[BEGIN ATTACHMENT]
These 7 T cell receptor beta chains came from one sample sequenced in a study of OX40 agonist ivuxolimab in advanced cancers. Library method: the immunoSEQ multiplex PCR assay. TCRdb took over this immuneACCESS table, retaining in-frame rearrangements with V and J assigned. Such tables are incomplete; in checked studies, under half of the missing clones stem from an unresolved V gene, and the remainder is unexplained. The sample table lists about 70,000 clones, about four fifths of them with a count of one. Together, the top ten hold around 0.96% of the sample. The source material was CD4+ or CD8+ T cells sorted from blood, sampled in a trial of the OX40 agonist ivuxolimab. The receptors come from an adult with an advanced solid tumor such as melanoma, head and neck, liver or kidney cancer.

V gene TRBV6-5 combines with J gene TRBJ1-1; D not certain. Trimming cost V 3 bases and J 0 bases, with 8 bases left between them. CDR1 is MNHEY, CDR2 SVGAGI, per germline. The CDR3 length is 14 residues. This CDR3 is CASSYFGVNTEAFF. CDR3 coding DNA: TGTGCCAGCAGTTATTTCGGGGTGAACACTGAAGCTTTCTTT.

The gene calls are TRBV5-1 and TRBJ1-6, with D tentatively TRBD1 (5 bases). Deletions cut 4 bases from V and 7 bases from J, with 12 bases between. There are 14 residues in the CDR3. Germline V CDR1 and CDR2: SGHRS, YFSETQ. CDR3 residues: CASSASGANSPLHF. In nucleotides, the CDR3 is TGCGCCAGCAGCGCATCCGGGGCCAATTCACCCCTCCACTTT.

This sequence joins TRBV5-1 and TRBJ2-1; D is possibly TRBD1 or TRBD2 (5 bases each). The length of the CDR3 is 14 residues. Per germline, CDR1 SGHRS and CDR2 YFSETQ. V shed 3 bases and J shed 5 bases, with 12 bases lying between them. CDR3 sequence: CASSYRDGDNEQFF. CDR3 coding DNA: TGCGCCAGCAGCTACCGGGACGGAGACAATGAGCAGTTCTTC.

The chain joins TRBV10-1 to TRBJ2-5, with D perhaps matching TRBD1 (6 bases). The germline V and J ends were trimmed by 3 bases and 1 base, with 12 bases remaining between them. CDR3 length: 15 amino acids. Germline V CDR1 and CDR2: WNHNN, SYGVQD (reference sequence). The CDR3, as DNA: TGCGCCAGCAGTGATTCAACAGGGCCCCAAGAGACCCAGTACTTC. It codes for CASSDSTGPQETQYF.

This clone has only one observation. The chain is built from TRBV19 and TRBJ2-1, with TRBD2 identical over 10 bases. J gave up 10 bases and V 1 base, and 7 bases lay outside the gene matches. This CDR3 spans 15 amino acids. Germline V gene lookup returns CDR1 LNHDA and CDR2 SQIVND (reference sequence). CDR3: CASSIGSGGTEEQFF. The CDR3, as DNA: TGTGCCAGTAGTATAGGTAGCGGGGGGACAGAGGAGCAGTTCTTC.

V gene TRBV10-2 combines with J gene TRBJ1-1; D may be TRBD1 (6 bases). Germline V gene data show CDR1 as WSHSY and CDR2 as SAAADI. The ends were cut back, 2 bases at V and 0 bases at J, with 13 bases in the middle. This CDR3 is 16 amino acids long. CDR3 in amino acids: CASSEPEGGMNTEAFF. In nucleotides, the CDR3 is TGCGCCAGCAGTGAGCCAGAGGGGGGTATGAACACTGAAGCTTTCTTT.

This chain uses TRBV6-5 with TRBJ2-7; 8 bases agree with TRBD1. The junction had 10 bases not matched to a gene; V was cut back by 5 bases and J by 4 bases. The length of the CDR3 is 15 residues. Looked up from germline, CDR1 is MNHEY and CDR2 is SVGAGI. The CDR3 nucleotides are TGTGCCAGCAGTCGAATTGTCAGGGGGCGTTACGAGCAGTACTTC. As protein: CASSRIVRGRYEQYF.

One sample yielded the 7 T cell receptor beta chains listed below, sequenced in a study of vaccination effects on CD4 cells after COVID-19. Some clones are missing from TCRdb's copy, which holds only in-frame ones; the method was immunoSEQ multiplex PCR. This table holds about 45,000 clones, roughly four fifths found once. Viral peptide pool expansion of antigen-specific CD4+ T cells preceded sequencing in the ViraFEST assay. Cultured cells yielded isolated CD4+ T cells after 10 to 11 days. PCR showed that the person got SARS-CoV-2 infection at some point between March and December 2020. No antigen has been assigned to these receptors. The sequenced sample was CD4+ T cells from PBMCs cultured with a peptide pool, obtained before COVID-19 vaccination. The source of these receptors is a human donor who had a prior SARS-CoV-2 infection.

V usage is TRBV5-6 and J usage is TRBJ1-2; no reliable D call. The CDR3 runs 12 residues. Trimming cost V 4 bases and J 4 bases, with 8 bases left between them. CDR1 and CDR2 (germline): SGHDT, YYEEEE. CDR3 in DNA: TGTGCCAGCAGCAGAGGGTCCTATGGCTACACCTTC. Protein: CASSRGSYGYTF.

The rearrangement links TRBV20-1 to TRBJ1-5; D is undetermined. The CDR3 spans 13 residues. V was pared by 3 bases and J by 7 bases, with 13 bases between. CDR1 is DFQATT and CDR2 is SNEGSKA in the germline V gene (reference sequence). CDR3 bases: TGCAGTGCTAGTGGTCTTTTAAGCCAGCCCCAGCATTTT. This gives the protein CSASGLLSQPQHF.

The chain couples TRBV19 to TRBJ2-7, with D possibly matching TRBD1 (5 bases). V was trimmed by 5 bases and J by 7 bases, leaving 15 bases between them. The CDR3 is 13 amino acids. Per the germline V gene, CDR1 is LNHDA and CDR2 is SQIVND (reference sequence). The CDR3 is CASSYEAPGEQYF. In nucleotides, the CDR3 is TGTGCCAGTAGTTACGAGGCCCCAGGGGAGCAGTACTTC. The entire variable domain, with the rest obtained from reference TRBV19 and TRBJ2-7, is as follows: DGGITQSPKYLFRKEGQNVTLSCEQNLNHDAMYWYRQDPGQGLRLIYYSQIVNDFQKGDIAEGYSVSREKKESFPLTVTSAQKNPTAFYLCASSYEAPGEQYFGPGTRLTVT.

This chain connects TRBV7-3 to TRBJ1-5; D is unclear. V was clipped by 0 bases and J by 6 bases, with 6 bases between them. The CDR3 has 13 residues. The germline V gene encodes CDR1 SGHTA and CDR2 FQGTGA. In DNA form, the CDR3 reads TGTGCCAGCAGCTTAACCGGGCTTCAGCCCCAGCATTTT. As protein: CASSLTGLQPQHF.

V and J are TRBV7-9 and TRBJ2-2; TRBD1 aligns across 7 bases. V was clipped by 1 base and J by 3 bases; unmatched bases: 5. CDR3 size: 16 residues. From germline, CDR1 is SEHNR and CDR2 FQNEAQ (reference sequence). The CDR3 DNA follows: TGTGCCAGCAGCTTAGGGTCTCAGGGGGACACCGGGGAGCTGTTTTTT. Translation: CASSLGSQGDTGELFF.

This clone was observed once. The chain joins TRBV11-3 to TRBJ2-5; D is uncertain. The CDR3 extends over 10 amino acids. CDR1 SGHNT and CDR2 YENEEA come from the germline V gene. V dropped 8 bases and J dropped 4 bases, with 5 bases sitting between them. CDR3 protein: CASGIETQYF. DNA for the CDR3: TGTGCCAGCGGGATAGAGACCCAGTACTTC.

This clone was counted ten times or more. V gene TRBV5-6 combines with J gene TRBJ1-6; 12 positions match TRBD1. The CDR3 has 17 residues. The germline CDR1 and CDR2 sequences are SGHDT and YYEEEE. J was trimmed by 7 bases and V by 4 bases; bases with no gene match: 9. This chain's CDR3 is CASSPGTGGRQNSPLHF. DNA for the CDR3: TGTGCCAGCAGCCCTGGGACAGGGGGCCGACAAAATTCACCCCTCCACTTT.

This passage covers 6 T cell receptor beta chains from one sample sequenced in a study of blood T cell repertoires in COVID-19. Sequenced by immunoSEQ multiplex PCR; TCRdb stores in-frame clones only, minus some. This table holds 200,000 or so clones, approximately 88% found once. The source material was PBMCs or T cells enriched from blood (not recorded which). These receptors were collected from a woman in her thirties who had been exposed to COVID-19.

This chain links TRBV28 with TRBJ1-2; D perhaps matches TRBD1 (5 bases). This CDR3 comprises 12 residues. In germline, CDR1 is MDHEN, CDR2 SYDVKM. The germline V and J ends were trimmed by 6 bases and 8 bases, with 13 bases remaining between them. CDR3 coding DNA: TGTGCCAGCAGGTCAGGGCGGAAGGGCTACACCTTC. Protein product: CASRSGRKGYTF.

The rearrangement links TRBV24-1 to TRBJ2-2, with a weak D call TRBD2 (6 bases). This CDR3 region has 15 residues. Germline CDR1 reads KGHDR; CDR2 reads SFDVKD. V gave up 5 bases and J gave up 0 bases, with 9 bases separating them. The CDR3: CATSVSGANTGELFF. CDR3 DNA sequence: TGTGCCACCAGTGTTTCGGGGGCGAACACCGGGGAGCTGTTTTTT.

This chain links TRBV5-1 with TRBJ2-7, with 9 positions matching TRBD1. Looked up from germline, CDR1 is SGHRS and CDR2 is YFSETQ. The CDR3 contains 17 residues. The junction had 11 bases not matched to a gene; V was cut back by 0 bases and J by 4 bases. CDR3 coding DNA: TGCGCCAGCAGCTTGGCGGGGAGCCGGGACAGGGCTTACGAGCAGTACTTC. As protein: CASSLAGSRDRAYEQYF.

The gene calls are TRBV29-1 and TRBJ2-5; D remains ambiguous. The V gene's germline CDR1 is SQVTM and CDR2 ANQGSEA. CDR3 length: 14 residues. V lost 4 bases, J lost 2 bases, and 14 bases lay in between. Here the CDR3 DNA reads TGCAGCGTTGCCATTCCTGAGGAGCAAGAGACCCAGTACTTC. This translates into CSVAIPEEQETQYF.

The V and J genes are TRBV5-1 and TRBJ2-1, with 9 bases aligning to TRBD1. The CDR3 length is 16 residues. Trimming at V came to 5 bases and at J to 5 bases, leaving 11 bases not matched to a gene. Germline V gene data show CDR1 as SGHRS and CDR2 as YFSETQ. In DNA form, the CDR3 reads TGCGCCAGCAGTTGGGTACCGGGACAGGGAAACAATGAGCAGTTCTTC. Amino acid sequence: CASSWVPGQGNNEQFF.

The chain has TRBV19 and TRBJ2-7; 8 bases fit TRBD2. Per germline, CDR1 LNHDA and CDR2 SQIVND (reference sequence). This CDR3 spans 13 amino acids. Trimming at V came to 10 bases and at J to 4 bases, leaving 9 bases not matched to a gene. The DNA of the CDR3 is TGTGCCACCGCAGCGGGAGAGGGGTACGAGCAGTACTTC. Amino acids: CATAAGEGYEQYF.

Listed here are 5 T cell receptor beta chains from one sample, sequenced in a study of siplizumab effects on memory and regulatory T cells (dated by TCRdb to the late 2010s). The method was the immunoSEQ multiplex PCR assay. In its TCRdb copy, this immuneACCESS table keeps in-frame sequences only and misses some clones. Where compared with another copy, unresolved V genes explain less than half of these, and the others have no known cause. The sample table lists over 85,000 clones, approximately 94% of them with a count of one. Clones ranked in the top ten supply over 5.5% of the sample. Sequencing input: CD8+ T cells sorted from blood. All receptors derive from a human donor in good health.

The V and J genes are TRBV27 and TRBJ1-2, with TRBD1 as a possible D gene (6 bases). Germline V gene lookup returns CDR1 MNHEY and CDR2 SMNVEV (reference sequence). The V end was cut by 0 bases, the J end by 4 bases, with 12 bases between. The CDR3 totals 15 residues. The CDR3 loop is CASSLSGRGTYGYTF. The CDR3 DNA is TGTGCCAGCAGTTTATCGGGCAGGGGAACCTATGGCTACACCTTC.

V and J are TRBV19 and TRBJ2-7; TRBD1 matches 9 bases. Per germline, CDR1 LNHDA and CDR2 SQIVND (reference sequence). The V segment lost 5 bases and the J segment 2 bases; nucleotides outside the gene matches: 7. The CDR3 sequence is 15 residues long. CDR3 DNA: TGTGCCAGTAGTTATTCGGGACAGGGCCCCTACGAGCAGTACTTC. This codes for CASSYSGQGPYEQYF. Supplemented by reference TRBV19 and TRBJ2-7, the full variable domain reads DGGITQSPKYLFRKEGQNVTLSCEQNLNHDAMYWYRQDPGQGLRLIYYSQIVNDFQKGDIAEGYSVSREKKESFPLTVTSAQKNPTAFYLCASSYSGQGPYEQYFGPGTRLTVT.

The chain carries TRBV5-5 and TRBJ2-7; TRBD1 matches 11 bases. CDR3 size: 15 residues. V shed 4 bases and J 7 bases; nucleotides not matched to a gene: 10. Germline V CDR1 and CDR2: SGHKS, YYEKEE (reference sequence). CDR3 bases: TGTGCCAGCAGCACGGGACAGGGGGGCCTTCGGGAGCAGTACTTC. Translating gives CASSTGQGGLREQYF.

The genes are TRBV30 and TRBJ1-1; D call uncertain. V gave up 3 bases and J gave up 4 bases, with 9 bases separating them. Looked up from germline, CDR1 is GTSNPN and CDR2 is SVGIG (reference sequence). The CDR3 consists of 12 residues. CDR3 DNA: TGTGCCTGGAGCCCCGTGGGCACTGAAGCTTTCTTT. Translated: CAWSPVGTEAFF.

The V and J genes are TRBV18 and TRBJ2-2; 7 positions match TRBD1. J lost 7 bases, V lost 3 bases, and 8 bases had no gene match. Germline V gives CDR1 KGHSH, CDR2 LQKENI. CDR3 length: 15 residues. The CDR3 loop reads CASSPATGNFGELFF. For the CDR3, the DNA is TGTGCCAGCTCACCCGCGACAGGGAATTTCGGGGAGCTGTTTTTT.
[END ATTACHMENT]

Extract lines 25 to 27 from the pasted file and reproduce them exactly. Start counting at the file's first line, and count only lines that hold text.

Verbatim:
The V and J genes are TRBV27 and TRBJ1-2, with TRBD1 as a possible D gene (6 bases). Germline V gene lookup returns CDR1 MNHEY and CDR2 SMNVEV (reference sequence). The V end was cut by 0 bases, the J end by 4 bases, with 12 bases between. The CDR3 totals 15 residues. The CDR3 loop is CASSLSGRGTYGYTF. The CDR3 DNA is TGTGCCAGCAGTTTATCGGGCAGGGGAACCTATGGCTACACCTTC.

V and J are TRBV19 and TRBJ2-7; TRBD1 matches 9 bases. Per germline, CDR1 LNHDA and CDR2 SQIVND (reference sequence). The V segment lost 5 bases and the J segment 2 bases; nucleotides outside the gene matches: 7. The CDR3 sequence is 15 residues long. CDR3 DNA: TGTGCCAGTAGTTATTCGGGACAGGGCCCCTACGAGCAGTACTTC. This codes for CASSYSGQGPYEQYF. Supplemented by reference TRBV19 and TRBJ2-7, the full variable domain reads DGGITQSPKYLFRKEGQNVTLSCEQNLNHDAMYWYRQDPGQGLRLIYYSQIVNDFQKGDIAEGYSVSREKKESFPLTVTSAQKNPTAFYLCASSYSGQGPYEQYFGPGTRLTVT.

The chain carries TRBV5-5 and TRBJ2-7; TRBD1 matches 11 bases. CDR3 size: 15 residues. V shed 4 bases and J 7 bases; nucleotides not matched to a gene: 10. Germline V CDR1 and CDR2: SGHKS, YYEKEE (reference sequence). CDR3 bases: TGTGCCAGCAGCACGGGACAGGGGGGCCTTCGGGAGCAGTACTTC. Translating gives CASSTGQGGLREQYF.